Editorial: Always make sure your headlights are on
Feb 10, 2020 at 3:15 PM
If you’ve seen vehicles on the road at night with headlights off, you’re not alone. This seems more of a problem in the cities because most streets are well lit. Unless a vehicle is equipped with automatic headlights (which most newer ones are), drivers may miss turning the lights on when they can see everything around them.
Driving at night with the headlights off endangers the motoring public and risks fines ranging from $90 to $200 depending on your locale. Tennessee code requires headlights to be on from one-half hour after sunset to one-half hour before sunrise and also during fog, smoke, rain “and at all other times when there is not sufficient light to render clearly discernible any person on the road at a distance of 200 feet ahead of the vehicle.”
In older vehicles, dashboards remained dark until the driver switched headlights on. This made it easy for motorists to tell whether their headlights were on or off. But dashboards in modern cars come on when the engine starts, and you may not realize the headlights are off, or that you have inadvertently turned off auto headlights. Indeed, with auto headlights drivers just assume they’re on and may not notice if they’re not working, or that perhaps one is burned out.
It’s also a traffic offense to drive with only one headlight, taillight or license plate light failure. That’s all the cause an officer needs to pull you over.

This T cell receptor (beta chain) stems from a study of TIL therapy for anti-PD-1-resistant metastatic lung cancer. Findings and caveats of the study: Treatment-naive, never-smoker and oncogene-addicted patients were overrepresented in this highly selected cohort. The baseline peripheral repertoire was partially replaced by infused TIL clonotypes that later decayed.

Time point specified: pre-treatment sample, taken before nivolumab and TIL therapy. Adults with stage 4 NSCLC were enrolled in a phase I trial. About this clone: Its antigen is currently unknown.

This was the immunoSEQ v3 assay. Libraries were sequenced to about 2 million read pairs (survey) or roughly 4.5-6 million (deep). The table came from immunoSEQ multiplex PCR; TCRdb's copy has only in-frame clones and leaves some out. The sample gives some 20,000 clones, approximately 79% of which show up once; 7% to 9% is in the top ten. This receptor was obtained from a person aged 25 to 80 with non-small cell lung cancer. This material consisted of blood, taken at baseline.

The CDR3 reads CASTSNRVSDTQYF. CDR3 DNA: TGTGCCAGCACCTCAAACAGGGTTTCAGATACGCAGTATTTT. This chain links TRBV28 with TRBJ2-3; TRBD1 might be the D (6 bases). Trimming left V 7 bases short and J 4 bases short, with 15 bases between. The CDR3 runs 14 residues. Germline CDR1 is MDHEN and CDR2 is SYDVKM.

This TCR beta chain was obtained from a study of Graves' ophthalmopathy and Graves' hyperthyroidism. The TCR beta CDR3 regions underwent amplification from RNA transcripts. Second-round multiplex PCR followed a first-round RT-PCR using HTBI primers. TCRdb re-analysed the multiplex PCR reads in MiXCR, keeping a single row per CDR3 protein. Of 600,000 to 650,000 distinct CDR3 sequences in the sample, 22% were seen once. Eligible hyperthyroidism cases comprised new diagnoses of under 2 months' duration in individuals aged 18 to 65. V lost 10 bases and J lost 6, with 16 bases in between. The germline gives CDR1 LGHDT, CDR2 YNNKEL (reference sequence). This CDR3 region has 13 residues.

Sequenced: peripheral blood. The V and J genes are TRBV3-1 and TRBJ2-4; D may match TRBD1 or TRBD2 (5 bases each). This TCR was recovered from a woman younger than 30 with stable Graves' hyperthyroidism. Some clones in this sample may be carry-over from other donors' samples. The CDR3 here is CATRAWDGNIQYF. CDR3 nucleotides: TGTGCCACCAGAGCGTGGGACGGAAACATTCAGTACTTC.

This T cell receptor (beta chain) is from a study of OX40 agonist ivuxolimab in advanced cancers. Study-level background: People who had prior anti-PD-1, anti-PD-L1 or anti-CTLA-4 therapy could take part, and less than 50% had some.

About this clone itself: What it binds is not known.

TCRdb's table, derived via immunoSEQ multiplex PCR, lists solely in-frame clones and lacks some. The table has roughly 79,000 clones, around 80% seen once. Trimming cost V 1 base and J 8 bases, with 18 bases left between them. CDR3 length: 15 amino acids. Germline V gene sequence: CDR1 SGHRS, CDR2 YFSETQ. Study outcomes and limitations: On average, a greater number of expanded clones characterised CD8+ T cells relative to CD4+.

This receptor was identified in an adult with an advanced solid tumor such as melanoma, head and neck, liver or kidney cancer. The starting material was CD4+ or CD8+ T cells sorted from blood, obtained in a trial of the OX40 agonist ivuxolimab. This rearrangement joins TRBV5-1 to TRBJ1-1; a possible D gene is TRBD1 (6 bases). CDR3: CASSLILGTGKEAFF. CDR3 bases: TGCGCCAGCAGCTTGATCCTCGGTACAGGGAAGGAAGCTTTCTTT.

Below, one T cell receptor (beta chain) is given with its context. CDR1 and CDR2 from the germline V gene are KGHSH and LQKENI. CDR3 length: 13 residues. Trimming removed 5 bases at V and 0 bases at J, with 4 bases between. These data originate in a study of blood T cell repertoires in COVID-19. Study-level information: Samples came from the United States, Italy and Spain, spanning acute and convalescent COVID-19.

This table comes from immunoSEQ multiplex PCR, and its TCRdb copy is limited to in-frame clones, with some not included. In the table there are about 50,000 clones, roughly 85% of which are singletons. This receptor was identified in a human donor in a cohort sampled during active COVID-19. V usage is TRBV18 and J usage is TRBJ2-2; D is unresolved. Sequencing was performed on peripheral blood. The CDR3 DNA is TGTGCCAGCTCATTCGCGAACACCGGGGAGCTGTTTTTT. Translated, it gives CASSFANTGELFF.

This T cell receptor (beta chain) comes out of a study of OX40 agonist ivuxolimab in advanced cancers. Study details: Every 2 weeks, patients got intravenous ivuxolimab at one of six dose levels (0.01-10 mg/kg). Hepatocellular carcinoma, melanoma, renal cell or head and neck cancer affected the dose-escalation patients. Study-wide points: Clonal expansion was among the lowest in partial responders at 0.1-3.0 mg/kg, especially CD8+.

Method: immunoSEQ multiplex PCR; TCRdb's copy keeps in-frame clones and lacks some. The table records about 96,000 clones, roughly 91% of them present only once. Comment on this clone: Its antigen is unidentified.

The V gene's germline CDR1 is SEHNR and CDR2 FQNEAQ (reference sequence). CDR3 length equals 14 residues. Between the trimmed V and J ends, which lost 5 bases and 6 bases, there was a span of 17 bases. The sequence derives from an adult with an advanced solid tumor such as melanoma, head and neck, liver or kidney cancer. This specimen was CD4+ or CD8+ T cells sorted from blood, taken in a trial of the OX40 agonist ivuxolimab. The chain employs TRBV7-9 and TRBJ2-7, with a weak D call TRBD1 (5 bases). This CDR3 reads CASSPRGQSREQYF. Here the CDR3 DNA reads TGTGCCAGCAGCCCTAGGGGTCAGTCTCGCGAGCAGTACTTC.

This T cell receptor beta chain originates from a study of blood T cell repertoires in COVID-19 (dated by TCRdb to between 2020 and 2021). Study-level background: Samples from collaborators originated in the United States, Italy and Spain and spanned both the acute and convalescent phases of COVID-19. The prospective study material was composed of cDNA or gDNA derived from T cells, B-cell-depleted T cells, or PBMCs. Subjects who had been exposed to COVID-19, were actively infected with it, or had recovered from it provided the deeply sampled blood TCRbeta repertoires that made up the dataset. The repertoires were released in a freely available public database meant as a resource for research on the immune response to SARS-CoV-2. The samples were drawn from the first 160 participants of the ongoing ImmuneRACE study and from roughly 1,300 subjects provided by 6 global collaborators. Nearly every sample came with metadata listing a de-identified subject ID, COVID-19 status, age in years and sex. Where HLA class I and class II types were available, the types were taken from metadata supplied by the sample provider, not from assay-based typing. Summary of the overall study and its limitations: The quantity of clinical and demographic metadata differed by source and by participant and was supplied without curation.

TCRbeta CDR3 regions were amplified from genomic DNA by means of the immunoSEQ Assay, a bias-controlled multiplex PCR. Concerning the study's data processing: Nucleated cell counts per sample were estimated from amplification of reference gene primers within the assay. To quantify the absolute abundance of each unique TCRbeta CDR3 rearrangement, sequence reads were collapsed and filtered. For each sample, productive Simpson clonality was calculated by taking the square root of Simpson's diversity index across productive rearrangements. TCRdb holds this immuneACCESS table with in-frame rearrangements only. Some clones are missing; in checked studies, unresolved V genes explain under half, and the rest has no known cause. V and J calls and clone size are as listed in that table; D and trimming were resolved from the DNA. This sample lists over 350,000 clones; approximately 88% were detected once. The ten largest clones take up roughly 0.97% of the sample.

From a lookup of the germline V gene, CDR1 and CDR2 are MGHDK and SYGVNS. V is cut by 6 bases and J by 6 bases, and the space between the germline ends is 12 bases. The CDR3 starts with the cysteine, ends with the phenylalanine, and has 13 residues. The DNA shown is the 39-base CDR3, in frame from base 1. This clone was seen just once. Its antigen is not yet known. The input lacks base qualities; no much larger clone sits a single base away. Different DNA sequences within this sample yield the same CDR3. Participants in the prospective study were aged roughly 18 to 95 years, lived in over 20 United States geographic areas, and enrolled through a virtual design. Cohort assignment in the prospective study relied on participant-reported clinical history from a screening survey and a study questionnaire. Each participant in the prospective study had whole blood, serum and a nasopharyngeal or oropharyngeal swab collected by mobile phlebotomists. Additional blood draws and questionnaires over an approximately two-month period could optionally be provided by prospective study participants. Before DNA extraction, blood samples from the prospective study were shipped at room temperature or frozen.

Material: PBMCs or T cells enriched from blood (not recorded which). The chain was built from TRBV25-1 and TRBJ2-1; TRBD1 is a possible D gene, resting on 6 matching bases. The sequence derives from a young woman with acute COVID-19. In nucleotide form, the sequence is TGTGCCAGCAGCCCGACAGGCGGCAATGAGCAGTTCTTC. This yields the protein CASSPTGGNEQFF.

Some drivers have poor situational awareness and don’t realize they’re driving without lights or perhaps driving only with fog lights because they have the kind of switch that must be turned all the way. Driving with lights too dim or too bright may also lead to a ticket.
Be careful when you replace a light. As of Jan. 1 last year, Tennessee approved a change to a law regarding the color of lights on vehicles. “No vehicle operated in this state shall be equipped with any steady-burning lights that display to the front of the vehicles in any color other than white or amber or in any combination of colors other than white and amber.” There are exceptions provided for specialized vehicles, and the statute sets out what those exceptions are.
The statute uses the term “equipped,” indicating a vehicle cannot have lights on its front other than white or amber regardless of whether they’re turned on. Red, blue, green or other color lights are therefore prohibited. That also applies to lights some folks place underneath their vehicle but that are visible from the front. The statute further prohibits the equipping of vehicles with any flashing lights in any combination of colors that display to the front of the vehicle other than factory-installed emergency flashers.
Make it a habit to check that your headlights are on. You might save yourself some money. Most important, you might prevent an accident.